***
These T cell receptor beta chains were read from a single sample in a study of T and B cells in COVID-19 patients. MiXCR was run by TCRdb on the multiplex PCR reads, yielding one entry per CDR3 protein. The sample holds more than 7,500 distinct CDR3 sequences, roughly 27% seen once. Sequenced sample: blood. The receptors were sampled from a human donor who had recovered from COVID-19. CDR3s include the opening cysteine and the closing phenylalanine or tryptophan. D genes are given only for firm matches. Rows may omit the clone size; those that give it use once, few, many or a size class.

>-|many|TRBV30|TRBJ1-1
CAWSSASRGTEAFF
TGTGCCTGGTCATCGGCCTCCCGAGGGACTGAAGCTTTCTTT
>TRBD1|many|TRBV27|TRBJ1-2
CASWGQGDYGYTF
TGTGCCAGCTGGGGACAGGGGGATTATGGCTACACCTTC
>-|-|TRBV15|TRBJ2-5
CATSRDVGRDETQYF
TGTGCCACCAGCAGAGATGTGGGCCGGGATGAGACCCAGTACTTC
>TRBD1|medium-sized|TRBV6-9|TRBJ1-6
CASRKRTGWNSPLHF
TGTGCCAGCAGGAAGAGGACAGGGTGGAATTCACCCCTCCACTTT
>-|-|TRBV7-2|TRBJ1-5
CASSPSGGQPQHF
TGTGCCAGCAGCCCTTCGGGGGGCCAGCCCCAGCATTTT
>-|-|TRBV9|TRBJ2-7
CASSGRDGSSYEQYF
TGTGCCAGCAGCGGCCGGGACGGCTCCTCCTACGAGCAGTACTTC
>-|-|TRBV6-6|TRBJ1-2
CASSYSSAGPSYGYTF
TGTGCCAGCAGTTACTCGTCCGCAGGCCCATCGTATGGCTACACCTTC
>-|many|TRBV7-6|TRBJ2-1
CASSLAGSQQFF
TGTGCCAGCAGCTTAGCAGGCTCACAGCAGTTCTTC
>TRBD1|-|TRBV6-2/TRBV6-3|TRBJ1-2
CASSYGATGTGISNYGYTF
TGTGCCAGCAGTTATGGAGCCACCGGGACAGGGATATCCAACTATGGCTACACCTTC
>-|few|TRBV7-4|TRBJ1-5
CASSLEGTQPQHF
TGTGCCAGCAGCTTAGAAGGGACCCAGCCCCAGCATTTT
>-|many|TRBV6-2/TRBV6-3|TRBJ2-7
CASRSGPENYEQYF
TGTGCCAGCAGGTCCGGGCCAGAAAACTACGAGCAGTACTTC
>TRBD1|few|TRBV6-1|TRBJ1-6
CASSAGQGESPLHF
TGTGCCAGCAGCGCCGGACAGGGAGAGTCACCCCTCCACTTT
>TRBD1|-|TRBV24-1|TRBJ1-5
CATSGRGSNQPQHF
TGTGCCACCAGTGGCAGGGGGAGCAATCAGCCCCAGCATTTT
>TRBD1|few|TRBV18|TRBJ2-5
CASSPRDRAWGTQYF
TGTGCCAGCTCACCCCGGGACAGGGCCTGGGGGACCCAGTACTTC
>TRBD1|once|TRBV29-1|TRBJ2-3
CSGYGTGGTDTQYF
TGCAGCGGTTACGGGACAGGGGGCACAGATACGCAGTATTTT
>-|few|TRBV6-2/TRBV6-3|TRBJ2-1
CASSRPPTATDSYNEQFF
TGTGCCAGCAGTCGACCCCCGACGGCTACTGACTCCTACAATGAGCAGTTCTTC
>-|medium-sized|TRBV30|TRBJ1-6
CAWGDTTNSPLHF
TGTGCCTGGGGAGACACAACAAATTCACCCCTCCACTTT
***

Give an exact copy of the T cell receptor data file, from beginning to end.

These T cell receptor beta chains were read from a single sample in a study of T and B cells in COVID-19 patients. MiXCR was run by TCRdb on the multiplex PCR reads, yielding one entry per CDR3 protein. The sample holds more than 7,500 distinct CDR3 sequences, roughly 27% seen once. Sequenced sample: blood. The receptors were sampled from a human donor who had recovered from COVID-19. CDR3s include the opening cysteine and the closing phenylalanine or tryptophan. D genes are given only for firm matches. Rows may omit the clone size; those that give it use once, few, many or a size class.

>-|many|TRBV30|TRBJ1-1
CAWSSASRGTEAFF
TGTGCCTGGTCATCGGCCTCCCGAGGGACTGAAGCTTTCTTT
>TRBD1|many|TRBV27|TRBJ1-2
CASWGQGDYGYTF
TGTGCCAGCTGGGGACAGGGGGATTATGGCTACACCTTC
>-|-|TRBV15|TRBJ2-5
CATSRDVGRDETQYF
TGTGCCACCAGCAGAGATGTGGGCCGGGATGAGACCCAGTACTTC
>TRBD1|medium-sized|TRBV6-9|TRBJ1-6
CASRKRTGWNSPLHF
TGTGCCAGCAGGAAGAGGACAGGGTGGAATTCACCCCTCCACTTT
>-|-|TRBV7-2|TRBJ1-5
CASSPSGGQPQHF
TGTGCCAGCAGCCCTTCGGGGGGCCAGCCCCAGCATTTT
>-|-|TRBV9|TRBJ2-7
CASSGRDGSSYEQYF
TGTGCCAGCAGCGGCCGGGACGGCTCCTCCTACGAGCAGTACTTC
>-|-|TRBV6-6|TRBJ1-2
CASSYSSAGPSYGYTF
TGTGCCAGCAGTTACTCGTCCGCAGGCCCATCGTATGGCTACACCTTC
>-|many|TRBV7-6|TRBJ2-1
CASSLAGSQQFF
TGTGCCAGCAGCTTAGCAGGCTCACAGCAGTTCTTC
>TRBD1|-|TRBV6-2/TRBV6-3|TRBJ1-2
CASSYGATGTGISNYGYTF
TGTGCCAGCAGTTATGGAGCCACCGGGACAGGGATATCCAACTATGGCTACACCTTC
>-|few|TRBV7-4|TRBJ1-5
CASSLEGTQPQHF
TGTGCCAGCAGCTTAGAAGGGACCCAGCCCCAGCATTTT
>-|many|TRBV6-2/TRBV6-3|TRBJ2-7
CASRSGPENYEQYF
TGTGCCAGCAGGTCCGGGCCAGAAAACTACGAGCAGTACTTC
>TRBD1|few|TRBV6-1|TRBJ1-6
CASSAGQGESPLHF
TGTGCCAGCAGCGCCGGACAGGGAGAGTCACCCCTCCACTTT
>TRBD1|-|TRBV24-1|TRBJ1-5
CATSGRGSNQPQHF
TGTGCCACCAGTGGCAGGGGGAGCAATCAGCCCCAGCATTTT
>TRBD1|few|TRBV18|TRBJ2-5
CASSPRDRAWGTQYF
TGTGCCAGCTCACCCCGGGACAGGGCCTGGGGGACCCAGTACTTC
>TRBD1|once|TRBV29-1|TRBJ2-3
CSGYGTGGTDTQYF
TGCAGCGGTTACGGGACAGGGGGCACAGATACGCAGTATTTT
>-|few|TRBV6-2/TRBV6-3|TRBJ2-1
CASSRPPTATDSYNEQFF
TGTGCCAGCAGTCGACCCCCGACGGCTACTGACTCCTACAATGAGCAGTTCTTC
>-|medium-sized|TRBV30|TRBJ1-6
CAWGDTTNSPLHF
TGTGCCTGGGGAGACACAACAAATTCACCCCTCCACTTT